Dementia and Posttraumatic Stress Disorder: A Long-Term Study
MetadataShow full item record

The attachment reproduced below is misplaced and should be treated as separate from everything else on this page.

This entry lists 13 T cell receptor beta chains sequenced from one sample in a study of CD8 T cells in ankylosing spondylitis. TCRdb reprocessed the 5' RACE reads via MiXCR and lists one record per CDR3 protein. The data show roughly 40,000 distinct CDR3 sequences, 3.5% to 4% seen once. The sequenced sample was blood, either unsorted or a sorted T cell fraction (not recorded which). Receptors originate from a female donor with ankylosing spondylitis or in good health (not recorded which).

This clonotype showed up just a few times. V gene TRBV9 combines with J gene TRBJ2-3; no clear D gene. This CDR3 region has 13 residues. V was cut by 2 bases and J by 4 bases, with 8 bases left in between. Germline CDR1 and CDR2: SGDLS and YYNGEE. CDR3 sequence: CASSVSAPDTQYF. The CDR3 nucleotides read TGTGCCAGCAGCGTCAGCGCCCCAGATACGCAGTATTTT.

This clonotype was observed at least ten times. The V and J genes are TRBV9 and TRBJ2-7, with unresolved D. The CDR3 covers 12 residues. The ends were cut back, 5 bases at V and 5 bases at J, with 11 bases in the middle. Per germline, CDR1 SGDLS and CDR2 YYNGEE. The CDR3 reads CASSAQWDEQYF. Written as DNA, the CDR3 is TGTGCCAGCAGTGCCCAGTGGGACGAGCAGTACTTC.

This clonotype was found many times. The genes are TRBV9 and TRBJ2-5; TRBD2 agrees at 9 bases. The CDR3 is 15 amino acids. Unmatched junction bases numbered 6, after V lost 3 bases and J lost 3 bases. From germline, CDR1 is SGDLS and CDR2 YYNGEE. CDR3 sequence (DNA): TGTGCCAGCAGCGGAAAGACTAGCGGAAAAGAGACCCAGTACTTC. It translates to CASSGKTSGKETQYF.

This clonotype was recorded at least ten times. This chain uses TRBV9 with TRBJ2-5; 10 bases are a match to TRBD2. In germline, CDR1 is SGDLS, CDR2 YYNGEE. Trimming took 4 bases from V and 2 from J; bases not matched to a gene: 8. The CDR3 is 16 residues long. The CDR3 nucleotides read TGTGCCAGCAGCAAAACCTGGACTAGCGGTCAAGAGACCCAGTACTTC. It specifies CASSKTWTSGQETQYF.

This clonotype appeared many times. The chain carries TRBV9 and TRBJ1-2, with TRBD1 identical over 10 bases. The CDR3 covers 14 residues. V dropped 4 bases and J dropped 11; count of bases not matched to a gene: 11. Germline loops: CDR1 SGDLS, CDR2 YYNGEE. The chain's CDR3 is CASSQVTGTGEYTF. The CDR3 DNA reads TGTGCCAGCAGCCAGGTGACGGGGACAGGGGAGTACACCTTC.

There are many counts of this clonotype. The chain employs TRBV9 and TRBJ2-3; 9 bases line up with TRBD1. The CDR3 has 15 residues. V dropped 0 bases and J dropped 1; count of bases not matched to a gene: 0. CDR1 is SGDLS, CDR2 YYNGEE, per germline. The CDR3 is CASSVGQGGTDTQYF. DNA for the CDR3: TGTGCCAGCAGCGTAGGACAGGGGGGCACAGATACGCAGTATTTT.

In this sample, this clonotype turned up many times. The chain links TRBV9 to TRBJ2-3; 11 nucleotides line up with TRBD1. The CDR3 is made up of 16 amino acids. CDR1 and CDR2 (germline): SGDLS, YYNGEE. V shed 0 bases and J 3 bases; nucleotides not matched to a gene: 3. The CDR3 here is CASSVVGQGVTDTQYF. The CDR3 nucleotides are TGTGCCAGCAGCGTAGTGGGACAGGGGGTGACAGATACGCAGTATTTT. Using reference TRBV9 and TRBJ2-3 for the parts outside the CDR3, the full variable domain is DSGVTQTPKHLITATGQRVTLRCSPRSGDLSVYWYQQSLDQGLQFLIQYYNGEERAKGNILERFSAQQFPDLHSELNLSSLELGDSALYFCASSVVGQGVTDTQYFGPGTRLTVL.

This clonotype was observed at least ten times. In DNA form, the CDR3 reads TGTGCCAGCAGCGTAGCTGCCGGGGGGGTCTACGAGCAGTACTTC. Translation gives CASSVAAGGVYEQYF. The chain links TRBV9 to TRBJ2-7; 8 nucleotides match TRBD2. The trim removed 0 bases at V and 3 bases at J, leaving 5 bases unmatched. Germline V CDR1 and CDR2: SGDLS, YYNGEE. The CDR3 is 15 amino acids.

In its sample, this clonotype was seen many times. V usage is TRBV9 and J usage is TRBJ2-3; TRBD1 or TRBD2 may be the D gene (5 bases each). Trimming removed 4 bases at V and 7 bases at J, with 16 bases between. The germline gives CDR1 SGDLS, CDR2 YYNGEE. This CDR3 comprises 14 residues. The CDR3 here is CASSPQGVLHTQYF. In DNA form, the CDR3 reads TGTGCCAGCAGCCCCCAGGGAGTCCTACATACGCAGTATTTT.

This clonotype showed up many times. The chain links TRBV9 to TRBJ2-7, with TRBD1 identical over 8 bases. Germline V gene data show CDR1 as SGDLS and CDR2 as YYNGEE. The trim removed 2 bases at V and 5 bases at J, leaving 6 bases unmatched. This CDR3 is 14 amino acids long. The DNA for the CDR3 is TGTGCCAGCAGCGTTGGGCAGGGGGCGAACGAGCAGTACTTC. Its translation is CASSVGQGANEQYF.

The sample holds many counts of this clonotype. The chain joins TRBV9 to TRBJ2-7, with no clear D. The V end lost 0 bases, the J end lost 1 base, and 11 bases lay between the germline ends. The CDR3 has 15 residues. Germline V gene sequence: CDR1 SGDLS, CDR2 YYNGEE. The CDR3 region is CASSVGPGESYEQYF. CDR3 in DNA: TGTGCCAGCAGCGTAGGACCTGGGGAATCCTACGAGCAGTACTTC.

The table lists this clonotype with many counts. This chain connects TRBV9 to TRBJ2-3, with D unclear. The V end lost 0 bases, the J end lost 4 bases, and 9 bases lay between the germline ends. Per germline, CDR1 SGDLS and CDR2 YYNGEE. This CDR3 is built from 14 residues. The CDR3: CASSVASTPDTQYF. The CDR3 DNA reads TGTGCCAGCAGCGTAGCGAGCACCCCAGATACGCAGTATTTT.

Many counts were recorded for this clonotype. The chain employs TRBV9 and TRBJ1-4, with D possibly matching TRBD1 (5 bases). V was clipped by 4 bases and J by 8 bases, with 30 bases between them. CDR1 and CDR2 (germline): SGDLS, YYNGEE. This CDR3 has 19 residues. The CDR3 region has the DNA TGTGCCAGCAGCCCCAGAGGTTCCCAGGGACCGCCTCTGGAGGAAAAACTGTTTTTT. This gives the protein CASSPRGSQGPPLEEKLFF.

The present study reports on the rate of Posttraumatic Stress Disorder (PTSD) among Israelis and Palestinians. A treatment efficacy study was proposed to determine whether the cause of dementia in elderly Israeli and Palestinian adults is due to a neurodegenerative condition or to an untreated mood disturbance as a result of PTSD. The present study examines the short- and long-term efficacies of 4 treatments for PTSD in participants living in an unsafe, unstable region amidst ongoing violence. The participants randomly selected will be 100 Israelis and Palestinians with suspected dementia and diagnoses of past or current PTSD. After baseline neuropsychological assessment, participants will be matched into 4 treatment groups including 3 experimental groups receiving Cognitive Behavior Therapy (CBT), Propranalol, or a combination of CBT and Propranalol, and 1 control group receiving a placebo. Follow-up studies will be conducted after 1, 3, and 6 months, and after 1 and 5 years using neuropsychological assessments and the post-traumatic stress disorder interview (PTSD-I), the Beck Depression Inventory-II (BDI-II), and the Beck Anxiety Inventory (BAI) to evaluate a neurodegenerative or emotional basis for dementia and to assess the efficacy of each treatment for PTSD. It is hypothesized that the combination CBT-Propranalol treatment will have the greatest efficacy.